Nearly 400 workers at the USA Fully Field (Cambodia) Garment factory blocked National Road 2 in Phnom Penh’s Meanchey district yesterday after fears spread that the factory was winding down operations and that management wouldn’t pay necessary wages once it closed.
Soy Nakri, a worker representative at the factory, said the protest started on Thursday when factory management began removing equipment without telling workers.
While some 60 per cent of machinery remains, Nakri said that workers had not been given any jobs to do since the equipment was taken.
“We decided to block the road this morning because the employers and the authorities did not find any resolution for us,” she said, referring to a third round of negotiations underway since the strike began.
“We need our seniority pay, because the factory attempted to close without informing the workers,” she said.
Having worked at the factory since 1999, Nakri calculates that her seniority pay, which accumulates over time for a one-time payment once employment ends, is more than $1,600.
Yong Leab, an officer with the Free Trade Union, said yesterday that it was all too common for garment workers in Cambodia to run into difficulties when factories unexpectedly shut down.
“I always see the workers crying and trying very hard to protest and demanding their payments when the factory closes or the employers flee,” she said.
Leab said the onus should not be on the workers to protest against management and appealed to officials to get their contractual dues.
“I think it nearly becomes part of the culture of the garment workers, until they get their payment,” Leab said.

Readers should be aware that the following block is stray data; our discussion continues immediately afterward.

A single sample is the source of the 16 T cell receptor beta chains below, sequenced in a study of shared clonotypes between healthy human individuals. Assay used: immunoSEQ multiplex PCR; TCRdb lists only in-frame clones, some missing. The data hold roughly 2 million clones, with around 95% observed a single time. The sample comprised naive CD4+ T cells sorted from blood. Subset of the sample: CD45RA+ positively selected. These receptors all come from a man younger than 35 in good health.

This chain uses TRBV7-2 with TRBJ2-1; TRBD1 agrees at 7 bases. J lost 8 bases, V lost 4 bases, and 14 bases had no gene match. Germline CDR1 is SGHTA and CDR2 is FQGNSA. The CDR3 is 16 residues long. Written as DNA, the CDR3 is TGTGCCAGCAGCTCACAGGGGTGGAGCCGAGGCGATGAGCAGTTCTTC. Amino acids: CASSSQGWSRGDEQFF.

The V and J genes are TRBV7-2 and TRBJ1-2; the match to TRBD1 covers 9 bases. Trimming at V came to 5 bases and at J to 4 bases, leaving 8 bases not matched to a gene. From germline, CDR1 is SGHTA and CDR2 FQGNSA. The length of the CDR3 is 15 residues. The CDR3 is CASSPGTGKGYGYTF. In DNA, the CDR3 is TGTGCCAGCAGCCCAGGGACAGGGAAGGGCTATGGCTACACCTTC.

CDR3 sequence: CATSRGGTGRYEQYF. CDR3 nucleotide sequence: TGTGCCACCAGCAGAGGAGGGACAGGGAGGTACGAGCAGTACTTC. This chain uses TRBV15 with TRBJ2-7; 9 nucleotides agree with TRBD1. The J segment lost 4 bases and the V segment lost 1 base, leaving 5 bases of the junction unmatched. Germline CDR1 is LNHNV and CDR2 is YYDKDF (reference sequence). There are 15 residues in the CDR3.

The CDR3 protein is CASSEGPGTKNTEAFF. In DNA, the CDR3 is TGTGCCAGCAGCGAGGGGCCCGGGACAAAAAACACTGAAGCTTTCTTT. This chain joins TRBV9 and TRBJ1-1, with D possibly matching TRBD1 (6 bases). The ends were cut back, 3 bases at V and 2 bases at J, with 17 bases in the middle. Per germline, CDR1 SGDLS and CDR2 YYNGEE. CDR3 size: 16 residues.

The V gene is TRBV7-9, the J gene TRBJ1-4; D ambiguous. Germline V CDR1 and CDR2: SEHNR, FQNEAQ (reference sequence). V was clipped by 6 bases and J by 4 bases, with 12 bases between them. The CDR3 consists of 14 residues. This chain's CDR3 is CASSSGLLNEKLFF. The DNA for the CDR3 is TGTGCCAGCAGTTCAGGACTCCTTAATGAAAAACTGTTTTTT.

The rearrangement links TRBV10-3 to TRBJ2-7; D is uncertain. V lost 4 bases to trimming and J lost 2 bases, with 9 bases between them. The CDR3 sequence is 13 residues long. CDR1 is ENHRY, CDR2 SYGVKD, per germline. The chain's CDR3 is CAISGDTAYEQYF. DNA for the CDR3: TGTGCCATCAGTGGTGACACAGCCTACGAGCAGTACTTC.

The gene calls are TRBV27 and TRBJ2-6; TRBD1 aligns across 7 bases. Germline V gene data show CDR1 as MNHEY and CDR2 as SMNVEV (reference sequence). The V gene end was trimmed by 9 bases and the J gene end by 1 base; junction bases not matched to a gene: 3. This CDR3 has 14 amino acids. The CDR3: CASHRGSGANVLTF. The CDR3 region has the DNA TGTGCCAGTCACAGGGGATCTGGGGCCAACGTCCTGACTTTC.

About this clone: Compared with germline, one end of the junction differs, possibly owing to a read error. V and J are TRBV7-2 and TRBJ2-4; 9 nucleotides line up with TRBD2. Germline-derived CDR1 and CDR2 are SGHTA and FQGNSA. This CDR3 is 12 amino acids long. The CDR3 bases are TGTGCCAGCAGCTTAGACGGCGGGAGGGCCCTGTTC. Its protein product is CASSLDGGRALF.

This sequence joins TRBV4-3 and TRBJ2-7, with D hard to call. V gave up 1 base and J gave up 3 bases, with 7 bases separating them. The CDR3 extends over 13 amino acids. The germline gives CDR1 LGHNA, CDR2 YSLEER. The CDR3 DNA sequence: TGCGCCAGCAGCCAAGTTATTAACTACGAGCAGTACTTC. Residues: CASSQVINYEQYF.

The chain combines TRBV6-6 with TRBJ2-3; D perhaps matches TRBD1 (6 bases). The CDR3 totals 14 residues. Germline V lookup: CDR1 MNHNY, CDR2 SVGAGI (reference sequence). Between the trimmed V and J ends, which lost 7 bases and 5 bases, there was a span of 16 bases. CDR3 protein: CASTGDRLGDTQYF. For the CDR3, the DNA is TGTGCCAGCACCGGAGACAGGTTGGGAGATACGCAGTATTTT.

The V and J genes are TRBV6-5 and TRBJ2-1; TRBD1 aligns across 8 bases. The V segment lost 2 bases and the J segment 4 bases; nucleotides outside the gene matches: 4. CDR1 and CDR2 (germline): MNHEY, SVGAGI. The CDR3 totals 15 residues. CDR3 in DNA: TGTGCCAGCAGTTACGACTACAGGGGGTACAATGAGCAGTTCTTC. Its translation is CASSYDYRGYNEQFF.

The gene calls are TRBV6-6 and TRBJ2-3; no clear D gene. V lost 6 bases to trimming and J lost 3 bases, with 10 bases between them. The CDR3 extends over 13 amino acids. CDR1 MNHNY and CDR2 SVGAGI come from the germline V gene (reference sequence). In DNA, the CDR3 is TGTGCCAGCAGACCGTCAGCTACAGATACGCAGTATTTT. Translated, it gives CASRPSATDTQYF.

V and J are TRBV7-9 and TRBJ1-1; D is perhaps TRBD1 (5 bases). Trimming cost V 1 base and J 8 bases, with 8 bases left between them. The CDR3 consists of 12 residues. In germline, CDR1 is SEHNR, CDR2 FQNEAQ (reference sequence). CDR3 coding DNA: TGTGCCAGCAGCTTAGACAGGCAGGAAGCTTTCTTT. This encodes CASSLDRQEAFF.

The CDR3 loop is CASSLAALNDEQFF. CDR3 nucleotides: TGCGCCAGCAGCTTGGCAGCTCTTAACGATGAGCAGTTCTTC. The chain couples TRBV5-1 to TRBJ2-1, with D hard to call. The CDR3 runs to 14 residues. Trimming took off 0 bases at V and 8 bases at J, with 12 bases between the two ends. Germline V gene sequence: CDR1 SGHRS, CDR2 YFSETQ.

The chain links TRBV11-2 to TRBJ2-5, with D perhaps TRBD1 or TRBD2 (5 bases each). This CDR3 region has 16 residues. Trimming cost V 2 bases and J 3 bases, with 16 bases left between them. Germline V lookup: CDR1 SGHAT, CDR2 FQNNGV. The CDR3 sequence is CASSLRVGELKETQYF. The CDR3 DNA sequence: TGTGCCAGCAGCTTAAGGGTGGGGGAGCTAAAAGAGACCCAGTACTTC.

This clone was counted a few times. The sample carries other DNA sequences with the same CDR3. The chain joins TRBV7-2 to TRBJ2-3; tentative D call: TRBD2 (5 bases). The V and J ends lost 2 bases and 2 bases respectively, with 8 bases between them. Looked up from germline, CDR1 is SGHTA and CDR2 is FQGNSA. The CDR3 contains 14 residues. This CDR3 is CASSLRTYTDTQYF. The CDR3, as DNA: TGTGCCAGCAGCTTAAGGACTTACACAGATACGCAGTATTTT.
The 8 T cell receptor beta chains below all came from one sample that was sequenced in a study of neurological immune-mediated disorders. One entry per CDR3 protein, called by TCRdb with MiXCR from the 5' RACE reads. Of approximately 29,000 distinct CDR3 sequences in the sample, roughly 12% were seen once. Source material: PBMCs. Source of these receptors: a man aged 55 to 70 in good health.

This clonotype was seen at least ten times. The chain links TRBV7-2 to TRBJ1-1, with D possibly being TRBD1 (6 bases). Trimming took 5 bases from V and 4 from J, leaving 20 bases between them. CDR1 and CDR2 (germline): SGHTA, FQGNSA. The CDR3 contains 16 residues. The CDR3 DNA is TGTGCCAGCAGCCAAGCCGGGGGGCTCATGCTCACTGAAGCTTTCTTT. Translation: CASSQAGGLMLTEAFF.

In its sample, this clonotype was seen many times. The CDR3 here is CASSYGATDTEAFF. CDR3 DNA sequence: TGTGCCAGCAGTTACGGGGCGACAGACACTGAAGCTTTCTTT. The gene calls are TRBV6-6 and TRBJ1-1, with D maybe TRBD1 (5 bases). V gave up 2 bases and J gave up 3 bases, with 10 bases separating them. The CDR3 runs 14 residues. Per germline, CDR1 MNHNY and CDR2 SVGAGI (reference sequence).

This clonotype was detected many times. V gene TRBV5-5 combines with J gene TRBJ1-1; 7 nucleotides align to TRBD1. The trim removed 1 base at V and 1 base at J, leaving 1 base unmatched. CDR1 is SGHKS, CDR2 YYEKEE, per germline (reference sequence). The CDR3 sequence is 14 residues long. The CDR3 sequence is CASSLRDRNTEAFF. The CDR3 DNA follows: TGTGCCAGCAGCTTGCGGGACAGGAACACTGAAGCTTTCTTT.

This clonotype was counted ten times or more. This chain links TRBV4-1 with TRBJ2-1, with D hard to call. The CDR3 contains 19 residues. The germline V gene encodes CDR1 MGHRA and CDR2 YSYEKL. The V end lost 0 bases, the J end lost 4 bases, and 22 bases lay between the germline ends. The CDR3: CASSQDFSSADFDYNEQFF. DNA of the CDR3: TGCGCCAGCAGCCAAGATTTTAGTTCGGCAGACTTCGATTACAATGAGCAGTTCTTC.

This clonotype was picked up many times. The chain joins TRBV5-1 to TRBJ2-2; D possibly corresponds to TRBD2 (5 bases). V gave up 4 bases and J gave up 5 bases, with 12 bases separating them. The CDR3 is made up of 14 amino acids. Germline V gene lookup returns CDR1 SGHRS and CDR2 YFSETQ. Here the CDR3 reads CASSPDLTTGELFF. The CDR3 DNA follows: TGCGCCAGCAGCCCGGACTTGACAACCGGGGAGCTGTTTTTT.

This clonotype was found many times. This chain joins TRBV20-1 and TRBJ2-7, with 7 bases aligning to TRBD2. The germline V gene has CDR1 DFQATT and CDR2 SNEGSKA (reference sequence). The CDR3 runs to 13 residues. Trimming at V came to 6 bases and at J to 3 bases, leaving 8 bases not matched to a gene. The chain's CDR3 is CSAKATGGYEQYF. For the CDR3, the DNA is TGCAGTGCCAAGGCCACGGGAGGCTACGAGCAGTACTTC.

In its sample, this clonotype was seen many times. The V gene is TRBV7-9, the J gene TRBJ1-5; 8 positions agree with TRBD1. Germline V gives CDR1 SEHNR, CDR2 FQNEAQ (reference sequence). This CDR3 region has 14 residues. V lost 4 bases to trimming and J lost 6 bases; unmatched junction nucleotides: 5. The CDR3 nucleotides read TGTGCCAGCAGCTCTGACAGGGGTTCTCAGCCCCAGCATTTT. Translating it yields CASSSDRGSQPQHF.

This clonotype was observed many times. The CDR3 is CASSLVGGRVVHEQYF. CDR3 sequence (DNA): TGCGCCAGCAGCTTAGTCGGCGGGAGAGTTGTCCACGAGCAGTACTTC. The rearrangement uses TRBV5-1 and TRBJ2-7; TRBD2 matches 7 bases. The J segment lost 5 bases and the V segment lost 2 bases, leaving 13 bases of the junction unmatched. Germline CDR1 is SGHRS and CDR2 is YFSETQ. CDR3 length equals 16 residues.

A USA garment factory representative, who declined to be named, said negotiations were ongoing, but did not confirm that the factory was closing. The representative said the company agreed to pay $650 for workers who were there from a year to more than 10 years, and $100 for those who worked on a three-month contract.
Huy Houth, a deputy director administrator in Meanchey district who participated in the negotiations, said yesterday that the company representative had told him the factory would remain open, and that the strike was the result of a misunderstanding. Houth said the company wants to cancel old contracts with the workers and negotiate new terms.
“They assured me that the company will not close, but the workers are confused and they are worried that the company will close,” he said. “The company wants to make a new contract with the workers, but it’s still the same company.”
“We are still working on it to find resolution.”
Nakri, the worker representative, was adamant that the factory faced closure, adding that the current offer was not enough, and would not be accepted.
“We will protest until we get what we are demanding,” she said.